Notes: Abstract It is now well established that the glial fibrillary acidic protein (GFAP) is the principal 8–9 nm intermediate filament in mature astrocytes of the central nervous system (CNS). Over a decade ago, the value of GFAP as a prototype antigen in nervous tissue identification and as a standard marker for fundamental and applied research at an interdisciplinary level was recognized (Raine, 135). As a member of the cytoskeletal protein family, GFAP is thought to be important in modulating astrocyte motility and shape by providing structural stability to astrocytic processes. In the CNS of higher vertebrates, following injury, either as a result of trauma, disease, genetic disorders, or chemical insult, astrocytes become reactive and respond in a typical manner, termed astrogliosis. Astrogliosis is characterized by rapid synthesis of GFAP and is demonstrated by increase in protein content or by immunostaining with GFAP antibody. In addition to the major application of GFAP antisera for routine use in astrocyte identification in the CNS, the molecular cloning of the mouse gene in 1985 has opened a new and rich realm for GFAP studies. These include antisense, null mice, and numerous promoter studies. Studies showing that mice lacking GFAP are hypersensitive to cervical spinal cord injury caused by sudden acceleration of the head have provided more direct evidence for a structural role of GFAP. While the structural function of GFAP has become more acceptable, the use of GFAP antibodies and promoters continue to be valuable in studying CNS injury, disease, and development.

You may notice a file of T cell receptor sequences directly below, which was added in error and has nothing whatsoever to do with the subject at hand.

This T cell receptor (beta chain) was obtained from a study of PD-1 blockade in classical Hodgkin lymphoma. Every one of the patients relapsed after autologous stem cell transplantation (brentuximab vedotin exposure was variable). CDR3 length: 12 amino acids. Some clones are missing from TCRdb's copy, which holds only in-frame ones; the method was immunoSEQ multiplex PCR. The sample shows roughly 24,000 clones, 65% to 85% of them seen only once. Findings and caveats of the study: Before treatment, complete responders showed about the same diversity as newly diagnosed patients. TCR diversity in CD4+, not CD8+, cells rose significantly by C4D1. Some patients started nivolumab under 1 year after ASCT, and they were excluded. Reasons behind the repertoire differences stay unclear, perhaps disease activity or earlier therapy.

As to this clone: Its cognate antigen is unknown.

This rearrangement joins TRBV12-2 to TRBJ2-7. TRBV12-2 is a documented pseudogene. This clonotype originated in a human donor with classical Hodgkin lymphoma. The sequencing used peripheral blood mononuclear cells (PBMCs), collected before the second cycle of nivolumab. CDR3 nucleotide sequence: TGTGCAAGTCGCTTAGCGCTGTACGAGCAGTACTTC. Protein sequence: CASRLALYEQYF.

Type of Medium: Electronic Resource
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  • 4
    ISSN: 1573-6903
    Source: Springer Online Journal Archives 1860-2000
    Topics: Medicine
    Notes: Abstract Glial fibrillary acidic (GFA) protein has been synthesized in an RNA-dependent cell-free system derived from rabbit reticulocytes. The cell-free synthesized product appears to have the same size as GFA protein isolated from bovine spinal cord, thus showing that GFA protein does not undergo detectable proteolytic processing.
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  • 5
    ISSN: 1573-6903
    Source: Springer Online Journal Archives 1860-2000
    Topics: Medicine